Formation of the critically adherent diamond layer 16 upon the adhesion layer 12 is achieved via the inventive method by introducing a carbon-bearing gas into the CVD reactor 24 in concentrations that are specific to the composition of the adhesion layer. For example, an adhesion layer 12 composed of aluminum nitride would require a different concentration of carbon-bearing gas than one composed of silicon carbide. The carbon bearing gas may be selected from any standard gas typically used in CVD such as CH4, C2H6, C2H2, CO, and CHF3 with the preferred carbon bearing gas for use in the method being CH4.
As a result of the hot CVD diamond process plasma 14, hot wires (not shown) and hydrogen recombination, the substrate 10 heats up. The heat retained in the substrate naturally causes the substrate to deform, but the substrate 10 retains a certain level of natural elasticity from which the substrate can revert back to its original shape, without warpage, upon cooling. A problem arises when the natural elasticity of the substrate 10 is exceeded to a point where upon cooling, the substrate cannot return to its pre-heating natural shape, and remains warped upon cooling. The inventive method achieves a substrate 10 that is free of warpage by controlling the ramp up of power applied to the process gases and as a result of regulating heat transport to the substrate 10. By regulating heat transport to the substrate 10, the temperature differential between the center to edge of the substrate always remains within specific temperature parameters, and the final process temperature of the substrate does not exceed a specified maximum temperature.
According to the inventive method, adhesion layer coated compound semiconductor substrates 10 are loaded into a CVD reactor 20 which is evacuated down to the vacuum pump base pressure of the reactor 22. Reactive gases are introduced 24 into the chamber and a preset process pressure is established 26, which can range in between 5 to 500 Torr. The carbon-containing gas provides the carbon atoms necessary for building the first critical diamond adherent layer 16 which binds to the adhesion layer material 12. Sufficient bonding of the critical diamond adherent layer 16 to the adhesion layer 12 is crucial for building a uniform diamond layer 18 of a thickness for obtaining the full benefit of diamond thermal diffusivity. This diamond layer thickness is preferably at least greater than 25 micrometers to achieve sufficient thermal diffusivity. The concentration of the carbon-bearing gas is set 28 and maintained to assure the survival of the adhesion layer 12 during the subsequent power ramp step, prior to the formation of the initial, adherent diamond nucleation layer 16. Every deposition process also contains species that could etch away any exposed layer. In CVD diamond, atomic hydrogen is capable of etching away any and all of the adhesion layer 12. It is critical to include enough carbon-containing gas in this part of the process to form the initial layer of diamond, before the adhesion layer is damaged or consumed by the atomic hydrogen. Yet, it is further critical to choose the concentration of carbon-containing gas in such a way so as not to induce the formation of soot. Prevention of soot formation from the carbon-bearing gas results in a stronger bond between the adhesion layer 12 and the critical diamond adherent layer 16. Whilst it is possible to start the growth process for the adherent diamond layers atop of the diamond-friendly interlayer at the carbon-bearing concentration range of between 0.3% to 4.2%, of the total percentage of the reactive gases introduced to the CVD reactor, it has been found that specific concentrations of carbon-bearing gas work best with specific interlayer compositions. The following Table I represents interlayer specific, carbon-bearing gas concentrations as a total percentages of the reactive gases introduced to the CVD reactor for different adhesion layer materials. These concentrations have been found to create the best results for both bonding the adhesion layer 12 to the critical diamond adherent layer 16 (by assuring survival of the adhesion layer during power ramp up) and for preventing soot formation:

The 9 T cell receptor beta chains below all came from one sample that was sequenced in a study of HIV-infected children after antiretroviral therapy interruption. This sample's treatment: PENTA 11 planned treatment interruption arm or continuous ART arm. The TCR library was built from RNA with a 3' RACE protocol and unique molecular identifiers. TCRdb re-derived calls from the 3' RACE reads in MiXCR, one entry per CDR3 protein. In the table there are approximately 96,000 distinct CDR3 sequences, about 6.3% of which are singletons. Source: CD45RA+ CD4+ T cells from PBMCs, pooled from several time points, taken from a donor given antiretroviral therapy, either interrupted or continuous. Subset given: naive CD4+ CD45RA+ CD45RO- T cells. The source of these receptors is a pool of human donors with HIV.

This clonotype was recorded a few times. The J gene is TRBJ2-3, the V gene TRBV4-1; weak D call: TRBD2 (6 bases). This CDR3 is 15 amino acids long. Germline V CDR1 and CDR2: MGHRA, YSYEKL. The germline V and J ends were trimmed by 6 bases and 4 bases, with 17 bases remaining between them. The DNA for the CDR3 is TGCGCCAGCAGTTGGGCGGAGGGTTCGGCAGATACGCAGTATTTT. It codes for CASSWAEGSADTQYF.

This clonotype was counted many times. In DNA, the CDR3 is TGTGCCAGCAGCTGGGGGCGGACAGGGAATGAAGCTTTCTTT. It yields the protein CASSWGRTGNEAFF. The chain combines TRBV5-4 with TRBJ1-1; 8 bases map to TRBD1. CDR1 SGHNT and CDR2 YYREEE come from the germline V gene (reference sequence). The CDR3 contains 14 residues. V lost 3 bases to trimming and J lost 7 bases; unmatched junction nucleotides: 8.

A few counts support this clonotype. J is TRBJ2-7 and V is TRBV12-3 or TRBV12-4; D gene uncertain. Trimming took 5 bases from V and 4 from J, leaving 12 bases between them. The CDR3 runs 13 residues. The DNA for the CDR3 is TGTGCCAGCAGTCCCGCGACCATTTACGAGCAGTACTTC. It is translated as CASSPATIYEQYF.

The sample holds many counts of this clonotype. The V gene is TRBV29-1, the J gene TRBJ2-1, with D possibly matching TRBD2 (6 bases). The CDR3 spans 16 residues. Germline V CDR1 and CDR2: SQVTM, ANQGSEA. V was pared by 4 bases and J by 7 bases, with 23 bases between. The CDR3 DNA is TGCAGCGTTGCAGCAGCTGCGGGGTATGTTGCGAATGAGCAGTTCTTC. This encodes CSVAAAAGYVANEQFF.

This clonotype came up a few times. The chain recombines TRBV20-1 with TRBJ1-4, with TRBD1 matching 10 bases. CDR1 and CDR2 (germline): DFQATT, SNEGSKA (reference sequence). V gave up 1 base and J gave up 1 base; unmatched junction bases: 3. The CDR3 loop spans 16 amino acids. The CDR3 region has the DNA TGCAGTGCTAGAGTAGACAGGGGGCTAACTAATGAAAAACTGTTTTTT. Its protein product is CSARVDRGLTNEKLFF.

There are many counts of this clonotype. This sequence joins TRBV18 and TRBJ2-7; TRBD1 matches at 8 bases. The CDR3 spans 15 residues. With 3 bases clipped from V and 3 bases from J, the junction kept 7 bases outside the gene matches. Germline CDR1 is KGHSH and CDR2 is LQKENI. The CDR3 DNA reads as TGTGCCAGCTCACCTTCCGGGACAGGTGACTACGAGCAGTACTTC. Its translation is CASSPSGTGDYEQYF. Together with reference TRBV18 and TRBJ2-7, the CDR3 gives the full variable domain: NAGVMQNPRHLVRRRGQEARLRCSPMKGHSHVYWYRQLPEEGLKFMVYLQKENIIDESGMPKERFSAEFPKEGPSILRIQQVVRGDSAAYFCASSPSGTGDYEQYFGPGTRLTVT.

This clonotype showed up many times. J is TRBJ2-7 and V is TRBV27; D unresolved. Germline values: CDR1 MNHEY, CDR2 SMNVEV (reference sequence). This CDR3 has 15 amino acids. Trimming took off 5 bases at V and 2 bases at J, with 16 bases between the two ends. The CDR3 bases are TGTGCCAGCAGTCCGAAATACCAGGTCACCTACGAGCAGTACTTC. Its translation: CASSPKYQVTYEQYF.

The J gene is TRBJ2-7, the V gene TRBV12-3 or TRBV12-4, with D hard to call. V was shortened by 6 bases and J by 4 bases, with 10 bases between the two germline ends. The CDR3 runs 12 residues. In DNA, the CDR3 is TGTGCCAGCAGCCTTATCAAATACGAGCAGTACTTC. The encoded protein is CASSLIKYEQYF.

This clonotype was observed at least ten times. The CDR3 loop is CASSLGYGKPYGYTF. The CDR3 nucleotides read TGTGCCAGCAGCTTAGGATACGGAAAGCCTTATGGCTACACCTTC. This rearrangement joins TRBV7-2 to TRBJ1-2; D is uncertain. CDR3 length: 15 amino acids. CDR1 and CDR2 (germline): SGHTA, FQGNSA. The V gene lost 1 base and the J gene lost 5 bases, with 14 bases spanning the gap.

Adhesion Layer Material
Concentration of Carbon-Bearing Gas